2)    Athmananda is ungraded happiness, taratamya rahitah niratisaya ananda, and Kosananda is graded happiness, taratamya sahitah satisaya ananda
3)    Athmananda is permanent (nityah) and Kosananda is impermanent (anityah).
4)     Athmananda is experiential and Kosananda is non-experiential.
5)    Athmananda is jnana prapya, attained only through Jnanam that I am Athmananda and Kosananda is visaya prapya or vairagya prapya, attained through a mind that becomes calm and peaceful either on experiencing the desired object or by developing vairagya through viveka

This Athmananda was called Mokshananda in the blog “Vedic view of happiness” and Permanent happiness in the blog “Plan for Permanent happiness” and is the state of the Jnanis all the time.  Even Ajjnani jivas are in this state temporarily during  sushupthi, deep sleep, when there is no sense of ahankara, awareness of the body/mind or the world, a state as good as moksha.  But it lasts only as long as the deep sleep lasts and at the end of sushupthi the ajjnani individual is back into the world of samsara due to ajnanam and adhyasa which automatically come into play when the jiva is back in the waking state and the mind continues to entertain all types of worldly desires leading to athripti and apurnathvam.  But a Jnani through Athmajnanam overcomes these hurdles and remains in the state of Athmananda, a state of total bliss and fulfilment, in all the three avasthas, Jagrat, Swapna, Sushupthi i.e. waking, dream and deep sleep states.

Wednesday, 3 April 2019

Plan for Permanent Happiness

(adapted from the lecture of Swmi Paramarthananda)

“Happiness ever, Sorrow never” is the aim and ambition of every living person,  irrespective of their age, sex, religion and nationality. But this cannot be achieved through any worldly object or relationship. This is possible only through the realisation of one’s identity at the level of Athma with Brahman through Self-knowledge, Athmajnanaam.  Brahman is described as Sat, Chit, Anand i.e. pure Existence, pure Knowledge and pure Happiness. So attaining this Atmajnanam, one is liberated from the feeling of limitedness and no more for him, while living, the struggle for happiness.  At death his Self, Athma, merges with Brahman and he is released from the cycle of birth and death. So Athmajnanam is a liberating knowledge that confers Liberation from Samsara while living and liberates one from the cycle of birth and death at death. This Liberation is called Moksha and this only confers permanent happiness.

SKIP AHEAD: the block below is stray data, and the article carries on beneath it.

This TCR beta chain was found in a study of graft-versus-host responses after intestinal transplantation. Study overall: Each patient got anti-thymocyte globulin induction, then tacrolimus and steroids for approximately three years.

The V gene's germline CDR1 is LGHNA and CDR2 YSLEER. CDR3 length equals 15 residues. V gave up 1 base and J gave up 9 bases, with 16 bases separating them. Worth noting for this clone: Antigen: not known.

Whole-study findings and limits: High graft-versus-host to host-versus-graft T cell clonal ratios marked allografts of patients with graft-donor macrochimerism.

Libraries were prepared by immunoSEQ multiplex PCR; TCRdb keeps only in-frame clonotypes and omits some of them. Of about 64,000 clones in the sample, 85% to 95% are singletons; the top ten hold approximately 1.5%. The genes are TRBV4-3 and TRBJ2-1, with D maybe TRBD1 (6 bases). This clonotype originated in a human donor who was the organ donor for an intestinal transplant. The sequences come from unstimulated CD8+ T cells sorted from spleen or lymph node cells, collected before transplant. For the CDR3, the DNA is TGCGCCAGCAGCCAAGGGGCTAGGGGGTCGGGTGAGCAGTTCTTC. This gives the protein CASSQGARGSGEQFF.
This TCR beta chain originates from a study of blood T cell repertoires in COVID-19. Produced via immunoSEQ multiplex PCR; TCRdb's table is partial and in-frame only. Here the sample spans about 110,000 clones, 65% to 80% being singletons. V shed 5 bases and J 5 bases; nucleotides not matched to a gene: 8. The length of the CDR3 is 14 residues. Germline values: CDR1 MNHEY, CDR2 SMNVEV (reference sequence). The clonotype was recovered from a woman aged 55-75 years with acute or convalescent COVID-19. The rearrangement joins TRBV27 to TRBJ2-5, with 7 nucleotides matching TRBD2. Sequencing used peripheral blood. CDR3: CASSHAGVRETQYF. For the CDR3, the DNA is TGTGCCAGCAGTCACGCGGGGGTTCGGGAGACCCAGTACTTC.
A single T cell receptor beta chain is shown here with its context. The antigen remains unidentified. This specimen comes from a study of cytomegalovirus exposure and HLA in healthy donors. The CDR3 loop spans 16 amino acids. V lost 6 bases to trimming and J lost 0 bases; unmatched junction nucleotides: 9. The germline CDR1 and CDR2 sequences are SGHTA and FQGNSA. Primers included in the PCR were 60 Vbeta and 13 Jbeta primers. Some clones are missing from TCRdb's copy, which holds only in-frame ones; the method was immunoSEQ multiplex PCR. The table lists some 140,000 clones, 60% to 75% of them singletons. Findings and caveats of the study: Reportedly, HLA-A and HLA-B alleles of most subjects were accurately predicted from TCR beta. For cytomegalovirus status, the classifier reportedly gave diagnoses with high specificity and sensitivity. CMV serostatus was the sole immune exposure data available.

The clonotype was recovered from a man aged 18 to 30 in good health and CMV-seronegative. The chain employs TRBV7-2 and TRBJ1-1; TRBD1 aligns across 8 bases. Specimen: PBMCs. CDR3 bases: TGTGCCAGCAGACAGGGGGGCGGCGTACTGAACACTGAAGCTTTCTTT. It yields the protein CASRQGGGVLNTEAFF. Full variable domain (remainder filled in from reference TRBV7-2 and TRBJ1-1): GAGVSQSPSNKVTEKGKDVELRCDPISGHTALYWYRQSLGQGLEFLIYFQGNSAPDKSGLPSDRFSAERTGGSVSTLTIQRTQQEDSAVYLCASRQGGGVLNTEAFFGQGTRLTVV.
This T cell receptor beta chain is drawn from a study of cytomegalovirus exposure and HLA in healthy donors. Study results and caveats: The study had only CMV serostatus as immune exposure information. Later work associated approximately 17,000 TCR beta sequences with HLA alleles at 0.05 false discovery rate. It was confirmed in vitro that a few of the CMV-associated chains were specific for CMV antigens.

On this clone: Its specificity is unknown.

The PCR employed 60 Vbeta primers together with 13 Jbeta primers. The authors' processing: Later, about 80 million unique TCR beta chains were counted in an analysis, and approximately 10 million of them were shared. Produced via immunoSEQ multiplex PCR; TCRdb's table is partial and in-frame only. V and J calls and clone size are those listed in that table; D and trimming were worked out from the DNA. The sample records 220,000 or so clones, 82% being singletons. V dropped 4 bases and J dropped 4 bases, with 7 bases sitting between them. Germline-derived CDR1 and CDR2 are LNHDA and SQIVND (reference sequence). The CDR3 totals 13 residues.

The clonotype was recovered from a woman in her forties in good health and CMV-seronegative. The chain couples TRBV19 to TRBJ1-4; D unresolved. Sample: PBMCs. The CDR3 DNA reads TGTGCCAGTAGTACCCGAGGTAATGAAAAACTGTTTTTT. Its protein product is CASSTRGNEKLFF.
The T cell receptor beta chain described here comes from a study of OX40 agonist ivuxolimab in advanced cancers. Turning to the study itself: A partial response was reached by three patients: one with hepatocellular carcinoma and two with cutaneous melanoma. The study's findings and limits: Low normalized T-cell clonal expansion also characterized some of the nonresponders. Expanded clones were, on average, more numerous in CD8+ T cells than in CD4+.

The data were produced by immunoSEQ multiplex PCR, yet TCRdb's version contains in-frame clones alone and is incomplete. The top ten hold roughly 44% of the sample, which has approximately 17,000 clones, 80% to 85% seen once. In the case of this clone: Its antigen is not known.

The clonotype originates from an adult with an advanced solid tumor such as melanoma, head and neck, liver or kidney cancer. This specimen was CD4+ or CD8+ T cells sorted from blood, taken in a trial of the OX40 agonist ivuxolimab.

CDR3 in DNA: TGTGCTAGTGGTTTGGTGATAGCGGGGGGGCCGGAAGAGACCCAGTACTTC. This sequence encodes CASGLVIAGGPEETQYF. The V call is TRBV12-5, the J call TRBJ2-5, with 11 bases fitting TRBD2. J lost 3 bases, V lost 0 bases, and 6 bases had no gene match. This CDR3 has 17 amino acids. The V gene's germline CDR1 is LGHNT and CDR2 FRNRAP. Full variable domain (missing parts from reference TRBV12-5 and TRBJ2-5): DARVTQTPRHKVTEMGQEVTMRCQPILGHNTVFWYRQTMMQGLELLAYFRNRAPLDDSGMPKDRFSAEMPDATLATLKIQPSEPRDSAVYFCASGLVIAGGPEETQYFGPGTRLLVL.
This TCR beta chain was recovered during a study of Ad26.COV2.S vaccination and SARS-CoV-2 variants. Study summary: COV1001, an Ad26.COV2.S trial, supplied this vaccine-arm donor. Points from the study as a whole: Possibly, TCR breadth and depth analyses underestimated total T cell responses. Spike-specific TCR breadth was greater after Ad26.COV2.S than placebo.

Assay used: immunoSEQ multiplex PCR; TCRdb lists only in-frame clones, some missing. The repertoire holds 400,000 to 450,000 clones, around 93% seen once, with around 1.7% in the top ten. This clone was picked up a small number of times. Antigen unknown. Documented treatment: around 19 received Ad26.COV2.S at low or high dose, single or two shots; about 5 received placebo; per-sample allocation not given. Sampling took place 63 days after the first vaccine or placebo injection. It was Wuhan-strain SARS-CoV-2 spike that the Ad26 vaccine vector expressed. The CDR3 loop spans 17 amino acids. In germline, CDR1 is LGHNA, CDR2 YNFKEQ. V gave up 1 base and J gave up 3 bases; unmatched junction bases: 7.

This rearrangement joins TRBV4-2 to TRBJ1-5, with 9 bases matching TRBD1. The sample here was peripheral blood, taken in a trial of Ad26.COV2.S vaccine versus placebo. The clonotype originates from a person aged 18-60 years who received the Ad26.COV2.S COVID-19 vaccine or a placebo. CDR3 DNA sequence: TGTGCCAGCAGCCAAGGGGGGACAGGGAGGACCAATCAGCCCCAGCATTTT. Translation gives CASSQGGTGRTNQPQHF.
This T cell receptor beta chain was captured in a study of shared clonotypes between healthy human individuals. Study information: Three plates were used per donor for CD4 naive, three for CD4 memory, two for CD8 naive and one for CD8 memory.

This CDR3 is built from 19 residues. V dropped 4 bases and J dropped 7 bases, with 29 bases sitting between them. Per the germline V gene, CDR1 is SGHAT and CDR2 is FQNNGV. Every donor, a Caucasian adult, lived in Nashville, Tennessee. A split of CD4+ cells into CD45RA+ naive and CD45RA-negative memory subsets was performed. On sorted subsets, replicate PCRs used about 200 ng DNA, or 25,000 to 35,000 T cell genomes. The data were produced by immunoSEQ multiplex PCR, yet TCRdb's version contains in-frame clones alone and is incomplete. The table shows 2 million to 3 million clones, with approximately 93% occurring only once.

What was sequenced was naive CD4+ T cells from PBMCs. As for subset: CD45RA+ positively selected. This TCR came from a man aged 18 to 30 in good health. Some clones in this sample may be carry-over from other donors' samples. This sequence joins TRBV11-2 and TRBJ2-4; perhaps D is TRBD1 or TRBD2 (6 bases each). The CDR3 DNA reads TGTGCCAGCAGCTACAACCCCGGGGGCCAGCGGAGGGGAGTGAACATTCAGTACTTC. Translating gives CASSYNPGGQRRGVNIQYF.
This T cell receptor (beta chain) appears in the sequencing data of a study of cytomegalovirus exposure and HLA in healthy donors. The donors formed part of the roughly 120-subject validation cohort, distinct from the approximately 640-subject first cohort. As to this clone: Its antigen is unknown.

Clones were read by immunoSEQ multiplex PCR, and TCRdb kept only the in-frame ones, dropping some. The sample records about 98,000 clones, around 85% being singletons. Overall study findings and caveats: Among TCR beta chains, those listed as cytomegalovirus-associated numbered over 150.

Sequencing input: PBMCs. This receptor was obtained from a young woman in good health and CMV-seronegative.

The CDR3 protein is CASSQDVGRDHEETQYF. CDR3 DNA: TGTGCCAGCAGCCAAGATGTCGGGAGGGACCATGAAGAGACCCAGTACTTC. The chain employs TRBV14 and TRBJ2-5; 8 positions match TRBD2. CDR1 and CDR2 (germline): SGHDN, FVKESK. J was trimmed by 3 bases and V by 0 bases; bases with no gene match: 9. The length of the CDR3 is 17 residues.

Vedas, the only source for Athmajnanam, also show the way how one can plan for Moksha, by generating in one an ardent desire for Moksha, Moksha iccha, to be followed by efforts for acquisition of Moksha yogyatha, qualification for Moksha.  Both iccha and yogyatha are essential as without iccha, one will not exert for yogyatha and without yogyatha, iccha alone will not bear fruit.  Veda prescribes two types of karma yoga to develop Moksha Iccha and Moksha Yogyatha.  When one develops both Iccha and Yogyatha, that person will  sincerely and seriously embark on the step of seeking Athmajnanam.  Veda then through jnana yoga guides the person to spiritual enlightenment and Liberation.

In the first stage of karma yoga the seeker is made to become aware of the value of Moksha and develop a serious and committed desire for Moksha, Moksha Iccha. For this the Vedas suggest a life style designed to help the seeker to refine his mind to gain samathvam i.e equanimity and to be free of other preoccupations. And if a person goes through such a karma yoga exercise, he will learn a very very important lesson, which the scriptures present   as “Sarvam Paravasam dhukkam, Sarvam atmavasam sukam”. Paravasam dhukkam means depending upon the external world emotionally brings sorrow as it is the cause of anxiety and frustration. The reason is two-fold. One, the conditions of the external world is constantly changing and so the world and the people and the relationship are all unpredictable. The second reason is the conditions of the world are not under one’s control.  No doubt, one has a free will to contribute to the universe, but one doesn’t have sufficient power to control. One has a contributing freewill; one doesn’t have a controlling freewill.   As a karma yogi one will soon discover that the world is unpredictable, uncontrollable and unsustainable and depending on that world for one’s peace, security and happiness is a great risk.  To avoid disappointment, frustration and even anxiety, the only way is, one should stop depending on the world.  One may live in the world, one may use the world, one may serve the world, one may experience the world, one can do everything except emotionally leaning on that. We have the example of the cardboard chair; the cardboard chair is beautifully made, well decorated; one can keep it in the showcase, but one cannot sit on that.  In the same way, world has got beauty, world has got variety, world has got novelty, but world doesn’t have stability. Therefore, one cannot lean on the world and if he does he will have regrets later.  So as karma yogi one learns to discover peace, security, and happiness in oneself rather than from the world.